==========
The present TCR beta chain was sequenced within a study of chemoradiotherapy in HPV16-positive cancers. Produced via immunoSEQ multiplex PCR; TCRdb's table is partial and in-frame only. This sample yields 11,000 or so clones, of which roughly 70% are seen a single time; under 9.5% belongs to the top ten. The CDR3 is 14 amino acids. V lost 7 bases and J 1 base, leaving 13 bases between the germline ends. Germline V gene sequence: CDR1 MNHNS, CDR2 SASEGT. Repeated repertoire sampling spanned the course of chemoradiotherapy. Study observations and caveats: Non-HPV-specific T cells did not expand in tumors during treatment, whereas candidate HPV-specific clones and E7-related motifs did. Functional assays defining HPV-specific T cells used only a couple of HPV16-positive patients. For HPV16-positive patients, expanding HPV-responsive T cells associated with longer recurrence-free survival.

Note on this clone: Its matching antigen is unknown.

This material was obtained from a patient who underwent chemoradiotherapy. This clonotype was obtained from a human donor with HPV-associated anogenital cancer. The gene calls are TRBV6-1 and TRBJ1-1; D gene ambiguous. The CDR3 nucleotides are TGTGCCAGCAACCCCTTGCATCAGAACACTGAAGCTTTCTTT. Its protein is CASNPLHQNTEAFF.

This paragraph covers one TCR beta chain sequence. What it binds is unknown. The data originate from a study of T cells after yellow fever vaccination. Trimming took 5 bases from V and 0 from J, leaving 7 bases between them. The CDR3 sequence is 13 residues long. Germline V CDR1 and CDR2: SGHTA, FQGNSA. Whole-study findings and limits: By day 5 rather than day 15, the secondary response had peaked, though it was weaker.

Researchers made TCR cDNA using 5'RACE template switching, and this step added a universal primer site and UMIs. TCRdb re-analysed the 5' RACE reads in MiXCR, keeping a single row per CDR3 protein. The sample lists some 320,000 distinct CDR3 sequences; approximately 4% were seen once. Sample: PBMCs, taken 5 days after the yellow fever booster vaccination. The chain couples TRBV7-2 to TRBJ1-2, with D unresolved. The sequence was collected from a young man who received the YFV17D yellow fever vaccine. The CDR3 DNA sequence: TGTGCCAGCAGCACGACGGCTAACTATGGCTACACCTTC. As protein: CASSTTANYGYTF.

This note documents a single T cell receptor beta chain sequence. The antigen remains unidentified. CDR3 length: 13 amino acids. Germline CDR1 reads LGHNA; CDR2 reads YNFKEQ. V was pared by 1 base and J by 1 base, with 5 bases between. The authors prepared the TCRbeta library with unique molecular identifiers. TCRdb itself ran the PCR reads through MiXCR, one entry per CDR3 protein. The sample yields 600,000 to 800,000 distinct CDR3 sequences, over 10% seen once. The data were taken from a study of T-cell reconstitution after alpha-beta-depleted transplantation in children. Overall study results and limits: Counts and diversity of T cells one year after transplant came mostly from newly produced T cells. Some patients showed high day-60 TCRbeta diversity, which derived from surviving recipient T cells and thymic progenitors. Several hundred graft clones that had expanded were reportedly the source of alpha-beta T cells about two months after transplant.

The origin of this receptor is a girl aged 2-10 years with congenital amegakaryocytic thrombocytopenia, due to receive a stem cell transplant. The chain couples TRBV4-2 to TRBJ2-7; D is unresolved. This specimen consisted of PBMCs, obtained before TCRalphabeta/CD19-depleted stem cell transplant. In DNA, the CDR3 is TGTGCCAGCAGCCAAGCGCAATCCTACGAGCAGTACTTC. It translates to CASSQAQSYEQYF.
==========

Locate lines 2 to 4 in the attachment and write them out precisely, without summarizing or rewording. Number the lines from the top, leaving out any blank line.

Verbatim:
Note on this clone: Its matching antigen is unknown.

This material was obtained from a patient who underwent chemoradiotherapy. This clonotype was obtained from a human donor with HPV-associated anogenital cancer. The gene calls are TRBV6-1 and TRBJ1-1; D gene ambiguous. The CDR3 nucleotides are TGTGCCAGCAACCCCTTGCATCAGAACACTGAAGCTTTCTTT. Its protein is CASNPLHQNTEAFF.

This paragraph covers one TCR beta chain sequence. What it binds is unknown. The data originate from a study of T cells after yellow fever vaccination. Trimming took 5 bases from V and 0 from J, leaving 7 bases between them. The CDR3 sequence is 13 residues long. Germline V CDR1 and CDR2: SGHTA, FQGNSA. Whole-study findings and limits: By day 5 rather than day 15, the secondary response had peaked, though it was weaker.